Ah, there’s the difference. Nature acts more or less independently of mankind. She may be cruel, but she is not perverse. She does not conspire to bring down a shower only when most people have left their umbrellas at home. Nor does she collude to cause temperatures to drop just when people have forgotten to cut firewood. No, she can be tough, but she is not malicious.
Markets, on the other hand, have a malevolent streak. They get together and cause storms precisely when they will do the most damage – just take a look at the housing market.
The crash of the NASDAQ, for example, was caused by the people who bid up prices in the years preceding. In the five years ahead of the 2000 crash, prices rose six times. Had buyers not been so bullish, sellers would not have had so much to sell. In the event, prices fell in half…and then in half again.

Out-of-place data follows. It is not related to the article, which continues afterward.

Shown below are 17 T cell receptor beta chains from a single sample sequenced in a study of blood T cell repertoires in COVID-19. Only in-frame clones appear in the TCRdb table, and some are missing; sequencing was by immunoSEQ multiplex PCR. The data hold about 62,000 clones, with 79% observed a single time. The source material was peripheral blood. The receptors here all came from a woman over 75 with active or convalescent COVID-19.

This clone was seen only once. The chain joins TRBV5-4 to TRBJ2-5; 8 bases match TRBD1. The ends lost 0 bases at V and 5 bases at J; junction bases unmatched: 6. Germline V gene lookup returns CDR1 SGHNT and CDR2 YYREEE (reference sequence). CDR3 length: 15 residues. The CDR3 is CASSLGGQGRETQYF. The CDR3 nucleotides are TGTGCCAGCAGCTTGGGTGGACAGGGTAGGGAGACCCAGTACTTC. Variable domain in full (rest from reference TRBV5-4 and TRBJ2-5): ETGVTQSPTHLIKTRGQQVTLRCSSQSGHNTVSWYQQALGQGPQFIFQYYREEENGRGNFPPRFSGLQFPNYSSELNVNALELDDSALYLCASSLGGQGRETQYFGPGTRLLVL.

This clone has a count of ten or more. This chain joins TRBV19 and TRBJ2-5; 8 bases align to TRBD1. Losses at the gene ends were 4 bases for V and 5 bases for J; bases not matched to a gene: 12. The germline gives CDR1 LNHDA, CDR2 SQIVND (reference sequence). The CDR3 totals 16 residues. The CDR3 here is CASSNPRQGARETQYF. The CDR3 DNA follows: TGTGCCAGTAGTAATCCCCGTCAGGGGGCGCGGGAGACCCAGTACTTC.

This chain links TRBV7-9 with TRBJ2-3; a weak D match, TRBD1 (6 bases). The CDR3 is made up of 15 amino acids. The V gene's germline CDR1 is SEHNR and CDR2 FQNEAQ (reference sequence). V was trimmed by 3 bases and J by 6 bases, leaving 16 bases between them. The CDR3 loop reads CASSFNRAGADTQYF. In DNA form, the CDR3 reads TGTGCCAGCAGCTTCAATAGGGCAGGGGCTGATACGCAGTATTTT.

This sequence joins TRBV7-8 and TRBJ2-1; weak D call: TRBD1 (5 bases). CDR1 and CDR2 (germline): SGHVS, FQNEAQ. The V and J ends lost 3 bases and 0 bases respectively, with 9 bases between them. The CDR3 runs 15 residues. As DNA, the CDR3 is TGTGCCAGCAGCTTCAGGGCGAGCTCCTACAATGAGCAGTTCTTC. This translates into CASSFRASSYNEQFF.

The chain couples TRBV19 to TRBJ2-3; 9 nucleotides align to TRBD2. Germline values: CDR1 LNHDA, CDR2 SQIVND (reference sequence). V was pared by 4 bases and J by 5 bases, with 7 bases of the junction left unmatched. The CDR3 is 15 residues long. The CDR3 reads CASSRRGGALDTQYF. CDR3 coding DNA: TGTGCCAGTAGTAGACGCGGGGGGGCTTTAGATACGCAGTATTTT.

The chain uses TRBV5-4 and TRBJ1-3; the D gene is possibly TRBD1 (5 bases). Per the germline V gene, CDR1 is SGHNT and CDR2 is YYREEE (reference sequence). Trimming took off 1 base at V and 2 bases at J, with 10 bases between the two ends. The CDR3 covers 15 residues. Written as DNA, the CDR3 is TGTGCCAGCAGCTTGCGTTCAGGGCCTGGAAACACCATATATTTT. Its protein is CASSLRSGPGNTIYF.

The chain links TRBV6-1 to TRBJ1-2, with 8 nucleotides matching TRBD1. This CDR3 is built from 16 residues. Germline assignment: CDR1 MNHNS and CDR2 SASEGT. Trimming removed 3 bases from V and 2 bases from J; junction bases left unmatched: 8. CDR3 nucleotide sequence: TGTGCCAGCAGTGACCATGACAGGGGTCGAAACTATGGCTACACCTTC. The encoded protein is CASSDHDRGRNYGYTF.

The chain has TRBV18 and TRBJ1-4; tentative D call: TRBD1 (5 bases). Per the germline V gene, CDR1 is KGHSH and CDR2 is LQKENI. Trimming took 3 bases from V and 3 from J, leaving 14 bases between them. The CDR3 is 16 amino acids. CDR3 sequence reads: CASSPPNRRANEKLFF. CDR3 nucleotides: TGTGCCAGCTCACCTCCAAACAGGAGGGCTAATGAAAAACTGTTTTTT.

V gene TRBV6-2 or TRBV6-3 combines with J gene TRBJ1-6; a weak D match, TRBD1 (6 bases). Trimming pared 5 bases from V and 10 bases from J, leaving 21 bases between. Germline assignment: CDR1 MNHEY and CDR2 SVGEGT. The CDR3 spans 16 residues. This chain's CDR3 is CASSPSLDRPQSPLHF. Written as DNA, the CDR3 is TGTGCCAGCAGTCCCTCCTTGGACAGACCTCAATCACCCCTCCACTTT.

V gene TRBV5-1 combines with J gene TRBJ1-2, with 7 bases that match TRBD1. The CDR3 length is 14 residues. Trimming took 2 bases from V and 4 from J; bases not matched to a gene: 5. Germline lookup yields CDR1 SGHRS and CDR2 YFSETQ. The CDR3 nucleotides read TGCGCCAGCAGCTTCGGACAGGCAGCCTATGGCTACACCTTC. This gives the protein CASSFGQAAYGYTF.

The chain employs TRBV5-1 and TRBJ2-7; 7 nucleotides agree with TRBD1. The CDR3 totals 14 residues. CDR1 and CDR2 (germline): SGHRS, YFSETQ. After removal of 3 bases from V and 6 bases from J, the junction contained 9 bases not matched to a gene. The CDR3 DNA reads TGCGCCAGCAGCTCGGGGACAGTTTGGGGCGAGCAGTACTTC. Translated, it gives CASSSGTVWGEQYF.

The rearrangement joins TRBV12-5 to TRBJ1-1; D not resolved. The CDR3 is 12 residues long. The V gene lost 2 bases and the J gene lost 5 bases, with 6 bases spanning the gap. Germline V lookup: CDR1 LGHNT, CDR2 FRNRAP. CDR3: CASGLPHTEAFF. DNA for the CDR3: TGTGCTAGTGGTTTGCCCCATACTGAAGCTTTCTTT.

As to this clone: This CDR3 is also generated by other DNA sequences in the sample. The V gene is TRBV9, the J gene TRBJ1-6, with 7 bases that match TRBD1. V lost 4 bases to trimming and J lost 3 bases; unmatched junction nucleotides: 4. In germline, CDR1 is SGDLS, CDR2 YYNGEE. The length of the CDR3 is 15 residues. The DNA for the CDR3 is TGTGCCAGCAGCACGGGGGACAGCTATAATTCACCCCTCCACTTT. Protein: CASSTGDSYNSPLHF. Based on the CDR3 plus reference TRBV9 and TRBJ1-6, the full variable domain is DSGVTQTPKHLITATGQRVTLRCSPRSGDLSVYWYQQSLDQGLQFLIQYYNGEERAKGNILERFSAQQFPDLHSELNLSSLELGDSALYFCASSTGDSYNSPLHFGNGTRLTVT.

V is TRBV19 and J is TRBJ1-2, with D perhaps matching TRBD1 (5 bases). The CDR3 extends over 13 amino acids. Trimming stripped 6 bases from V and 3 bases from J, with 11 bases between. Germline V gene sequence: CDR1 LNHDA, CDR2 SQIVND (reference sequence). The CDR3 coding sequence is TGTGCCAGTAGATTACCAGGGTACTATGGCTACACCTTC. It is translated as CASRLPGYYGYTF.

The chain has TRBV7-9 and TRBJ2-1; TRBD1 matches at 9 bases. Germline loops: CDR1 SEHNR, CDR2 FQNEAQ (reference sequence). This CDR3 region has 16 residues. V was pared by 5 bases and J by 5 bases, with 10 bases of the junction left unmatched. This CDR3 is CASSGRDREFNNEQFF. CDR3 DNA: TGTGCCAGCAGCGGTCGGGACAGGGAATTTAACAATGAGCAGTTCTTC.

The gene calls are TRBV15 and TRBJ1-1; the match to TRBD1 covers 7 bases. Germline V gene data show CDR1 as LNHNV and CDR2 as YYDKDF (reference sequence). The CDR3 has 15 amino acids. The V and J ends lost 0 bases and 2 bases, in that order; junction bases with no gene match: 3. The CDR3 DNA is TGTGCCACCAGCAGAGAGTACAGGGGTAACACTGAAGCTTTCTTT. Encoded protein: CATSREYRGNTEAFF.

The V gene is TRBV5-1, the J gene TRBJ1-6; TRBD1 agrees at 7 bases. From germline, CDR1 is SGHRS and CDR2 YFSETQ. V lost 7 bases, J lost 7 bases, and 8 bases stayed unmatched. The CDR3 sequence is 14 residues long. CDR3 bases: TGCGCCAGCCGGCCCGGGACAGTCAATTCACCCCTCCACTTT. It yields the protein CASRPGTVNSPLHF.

The crash did not just happen; it happened because of the bubble in tech shares. A bubble is a natural market phenomenon. But bubbles are created by man; all bubbles are destroyed by men, too. And then, investors are underwater.
Sic transit gloria bubbli.
The Daily Reckoning
Wednesday, June 27, 2007
Addison Wiggin, reporting from muggy Baltimore…
“Exxon Mobil and ConocoPhillips thumbed their noses at President Chavez this week. Both companies refused to sign equity interest agreements on their Orinoco Belt projects.
“On May 1, Chavez set a deadline for oil companies to sign over 60% of their share in the belt to the national oil firm Petroleos de Venezuela S.A. Four of the six major firms operating on the belt signed the deal by the deadline this past Monday. But as of today, Exxon and Conoco have taken an ‘all-or-nothing approach…”
For the rest of this story – and more market insights, see today’s issue of The 5 Min. Forecast
And more thoughts: